Just as journalists embedded themselves in Afghanistan, filmmaker Andrew Rossi bunkered down in the newsroom of the New York Times. His documentary Page One: A Year Inside the New York Times shows a paper considering its own extinction for the first time in its 160-year history. In the battlefield of the newsroom, attacks dont come in the form of IEDs, drones, or missiles. Instead these men (and yes, it is mostly men) seek cover from an imploding global economy and massive layoffs. As they feverishly fight for their livelihoods, they mastermind new tactics to fight the enemy, which, in this case, is new-media outlets such as Gawker and the Huffington Post. And if this battle had a General Patton, itd be Times media columnist David Carr, a scruffy-voiced reporter whose past includes cocaine addiction and welfare. Although he believes online media is a good thing for journalism, hes wary of the snark machines pushing attitude over reporting. In Page One, Carr has a heated discussion with Vice cofounder Shane Smith about heavy-hitting news and finally explodes with: Just a sec, time out. Before you ever went there, weve had reporters there reporting on genocide after genocide. Just because you put on a fucking safari helmet and looked at some poop doesnt give you the right to insult what we do. See Page One this Friday with a second screening at 10 p.m. at O Cinema. There will be screenings through Sunday.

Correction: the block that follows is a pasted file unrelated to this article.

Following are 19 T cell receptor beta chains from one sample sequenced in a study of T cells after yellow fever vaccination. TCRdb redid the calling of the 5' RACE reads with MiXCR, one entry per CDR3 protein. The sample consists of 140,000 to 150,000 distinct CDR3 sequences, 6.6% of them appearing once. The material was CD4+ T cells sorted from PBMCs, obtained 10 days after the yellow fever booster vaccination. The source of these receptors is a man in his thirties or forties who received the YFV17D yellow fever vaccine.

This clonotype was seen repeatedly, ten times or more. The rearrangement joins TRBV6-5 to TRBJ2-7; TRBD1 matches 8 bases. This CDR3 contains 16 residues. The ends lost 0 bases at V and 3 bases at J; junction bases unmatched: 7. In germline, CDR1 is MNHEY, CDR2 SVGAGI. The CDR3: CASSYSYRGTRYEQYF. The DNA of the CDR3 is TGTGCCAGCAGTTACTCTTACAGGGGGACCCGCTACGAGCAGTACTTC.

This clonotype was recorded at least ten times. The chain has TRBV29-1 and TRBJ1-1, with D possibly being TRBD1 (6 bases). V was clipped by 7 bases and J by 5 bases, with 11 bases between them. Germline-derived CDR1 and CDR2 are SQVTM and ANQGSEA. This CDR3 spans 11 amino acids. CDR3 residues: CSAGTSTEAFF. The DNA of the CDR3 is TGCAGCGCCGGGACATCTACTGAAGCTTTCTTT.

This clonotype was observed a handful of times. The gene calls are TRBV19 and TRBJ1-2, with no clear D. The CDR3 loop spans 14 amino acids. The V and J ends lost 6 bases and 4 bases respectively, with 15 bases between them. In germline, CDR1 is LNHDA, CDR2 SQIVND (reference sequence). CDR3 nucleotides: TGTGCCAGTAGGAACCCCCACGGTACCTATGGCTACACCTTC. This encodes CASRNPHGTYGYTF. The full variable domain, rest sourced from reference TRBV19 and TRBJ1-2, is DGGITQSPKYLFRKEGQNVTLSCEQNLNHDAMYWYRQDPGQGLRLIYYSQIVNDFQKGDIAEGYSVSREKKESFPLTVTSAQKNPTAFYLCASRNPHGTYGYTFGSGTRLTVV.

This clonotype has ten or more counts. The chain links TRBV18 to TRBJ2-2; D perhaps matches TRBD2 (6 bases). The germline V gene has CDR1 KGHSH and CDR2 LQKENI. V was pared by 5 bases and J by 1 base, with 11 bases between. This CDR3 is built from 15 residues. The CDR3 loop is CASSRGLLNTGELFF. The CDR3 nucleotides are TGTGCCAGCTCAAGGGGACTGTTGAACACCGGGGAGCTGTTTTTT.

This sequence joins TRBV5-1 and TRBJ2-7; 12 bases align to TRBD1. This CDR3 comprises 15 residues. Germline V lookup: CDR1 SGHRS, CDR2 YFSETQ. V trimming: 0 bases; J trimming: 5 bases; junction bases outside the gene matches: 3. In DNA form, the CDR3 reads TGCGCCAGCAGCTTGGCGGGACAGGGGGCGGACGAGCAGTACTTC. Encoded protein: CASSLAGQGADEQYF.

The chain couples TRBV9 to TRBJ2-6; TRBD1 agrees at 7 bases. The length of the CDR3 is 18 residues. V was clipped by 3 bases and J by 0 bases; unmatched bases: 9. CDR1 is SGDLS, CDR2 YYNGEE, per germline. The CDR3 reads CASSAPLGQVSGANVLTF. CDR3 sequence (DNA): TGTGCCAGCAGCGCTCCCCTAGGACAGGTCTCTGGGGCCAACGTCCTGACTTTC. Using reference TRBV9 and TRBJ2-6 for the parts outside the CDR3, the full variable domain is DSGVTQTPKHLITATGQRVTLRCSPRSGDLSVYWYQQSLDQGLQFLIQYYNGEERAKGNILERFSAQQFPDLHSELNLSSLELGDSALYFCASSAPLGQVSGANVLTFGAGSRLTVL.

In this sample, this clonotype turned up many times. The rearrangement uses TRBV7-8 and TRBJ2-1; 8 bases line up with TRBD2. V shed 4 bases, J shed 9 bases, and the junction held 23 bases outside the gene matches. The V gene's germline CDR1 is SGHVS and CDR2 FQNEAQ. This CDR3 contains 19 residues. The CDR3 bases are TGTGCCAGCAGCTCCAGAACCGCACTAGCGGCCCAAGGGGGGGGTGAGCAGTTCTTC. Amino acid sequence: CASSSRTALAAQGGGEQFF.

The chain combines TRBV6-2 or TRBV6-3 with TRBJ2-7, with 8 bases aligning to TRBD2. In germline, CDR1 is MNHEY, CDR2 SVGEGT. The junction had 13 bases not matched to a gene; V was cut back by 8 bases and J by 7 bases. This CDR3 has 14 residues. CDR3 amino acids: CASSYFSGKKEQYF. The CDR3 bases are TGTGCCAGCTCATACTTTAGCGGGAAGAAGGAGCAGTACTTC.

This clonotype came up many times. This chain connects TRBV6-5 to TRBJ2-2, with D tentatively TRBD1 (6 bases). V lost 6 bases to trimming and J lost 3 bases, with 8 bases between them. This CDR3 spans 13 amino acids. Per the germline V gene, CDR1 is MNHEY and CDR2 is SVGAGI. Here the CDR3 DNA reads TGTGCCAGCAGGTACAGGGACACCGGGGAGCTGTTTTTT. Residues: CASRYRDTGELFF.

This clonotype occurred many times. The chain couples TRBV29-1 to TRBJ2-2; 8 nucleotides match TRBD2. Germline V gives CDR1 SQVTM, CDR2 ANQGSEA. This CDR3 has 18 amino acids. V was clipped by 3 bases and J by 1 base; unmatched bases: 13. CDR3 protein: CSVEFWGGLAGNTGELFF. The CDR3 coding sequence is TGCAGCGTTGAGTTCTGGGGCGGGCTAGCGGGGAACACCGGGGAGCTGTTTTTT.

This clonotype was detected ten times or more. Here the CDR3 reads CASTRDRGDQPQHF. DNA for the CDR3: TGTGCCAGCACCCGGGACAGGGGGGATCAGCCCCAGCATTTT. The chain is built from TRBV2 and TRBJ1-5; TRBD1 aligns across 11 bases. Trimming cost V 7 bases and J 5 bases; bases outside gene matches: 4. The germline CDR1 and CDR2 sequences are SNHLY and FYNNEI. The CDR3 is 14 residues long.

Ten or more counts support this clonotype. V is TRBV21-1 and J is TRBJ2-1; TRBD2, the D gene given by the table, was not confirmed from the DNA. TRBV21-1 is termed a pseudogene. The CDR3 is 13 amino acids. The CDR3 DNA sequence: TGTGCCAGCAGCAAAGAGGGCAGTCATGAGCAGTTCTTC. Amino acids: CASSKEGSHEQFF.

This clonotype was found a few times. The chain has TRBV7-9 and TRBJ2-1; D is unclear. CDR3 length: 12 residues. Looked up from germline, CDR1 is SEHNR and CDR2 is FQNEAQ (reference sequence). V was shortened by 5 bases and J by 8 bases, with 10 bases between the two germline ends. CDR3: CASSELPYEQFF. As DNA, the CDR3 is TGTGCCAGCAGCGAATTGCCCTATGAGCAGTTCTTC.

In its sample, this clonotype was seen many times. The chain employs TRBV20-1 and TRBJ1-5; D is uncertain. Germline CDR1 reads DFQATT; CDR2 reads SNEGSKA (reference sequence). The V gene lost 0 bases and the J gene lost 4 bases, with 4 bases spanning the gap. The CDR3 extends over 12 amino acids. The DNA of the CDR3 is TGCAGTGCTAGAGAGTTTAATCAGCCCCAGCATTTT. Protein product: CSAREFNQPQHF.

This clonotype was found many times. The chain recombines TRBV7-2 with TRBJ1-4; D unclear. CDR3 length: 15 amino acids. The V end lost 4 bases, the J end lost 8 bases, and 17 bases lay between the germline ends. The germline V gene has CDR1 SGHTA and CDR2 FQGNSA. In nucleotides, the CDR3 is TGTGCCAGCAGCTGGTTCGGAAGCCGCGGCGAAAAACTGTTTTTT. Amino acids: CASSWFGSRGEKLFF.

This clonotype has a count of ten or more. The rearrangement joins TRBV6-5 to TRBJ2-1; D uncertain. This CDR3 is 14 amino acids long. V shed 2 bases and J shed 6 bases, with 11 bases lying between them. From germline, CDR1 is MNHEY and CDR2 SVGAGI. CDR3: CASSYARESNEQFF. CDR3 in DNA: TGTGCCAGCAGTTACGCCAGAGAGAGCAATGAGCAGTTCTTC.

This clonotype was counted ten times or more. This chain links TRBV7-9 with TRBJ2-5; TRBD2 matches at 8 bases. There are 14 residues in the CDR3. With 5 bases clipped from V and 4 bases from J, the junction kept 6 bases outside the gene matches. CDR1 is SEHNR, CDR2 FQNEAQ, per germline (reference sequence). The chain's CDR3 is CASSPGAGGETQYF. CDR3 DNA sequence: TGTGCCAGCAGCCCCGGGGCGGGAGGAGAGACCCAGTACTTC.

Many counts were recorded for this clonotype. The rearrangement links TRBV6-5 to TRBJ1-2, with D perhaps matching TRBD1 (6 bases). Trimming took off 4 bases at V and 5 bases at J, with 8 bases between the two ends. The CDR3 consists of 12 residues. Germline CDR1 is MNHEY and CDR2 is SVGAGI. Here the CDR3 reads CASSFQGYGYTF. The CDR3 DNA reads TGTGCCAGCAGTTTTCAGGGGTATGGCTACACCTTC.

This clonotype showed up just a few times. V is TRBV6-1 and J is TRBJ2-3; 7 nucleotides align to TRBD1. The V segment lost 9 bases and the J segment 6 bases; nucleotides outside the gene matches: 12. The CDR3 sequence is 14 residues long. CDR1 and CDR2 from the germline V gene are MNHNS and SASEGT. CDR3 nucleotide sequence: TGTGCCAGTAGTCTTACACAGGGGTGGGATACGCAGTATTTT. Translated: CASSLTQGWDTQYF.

July 8-10, 7:45 p.m., 2011
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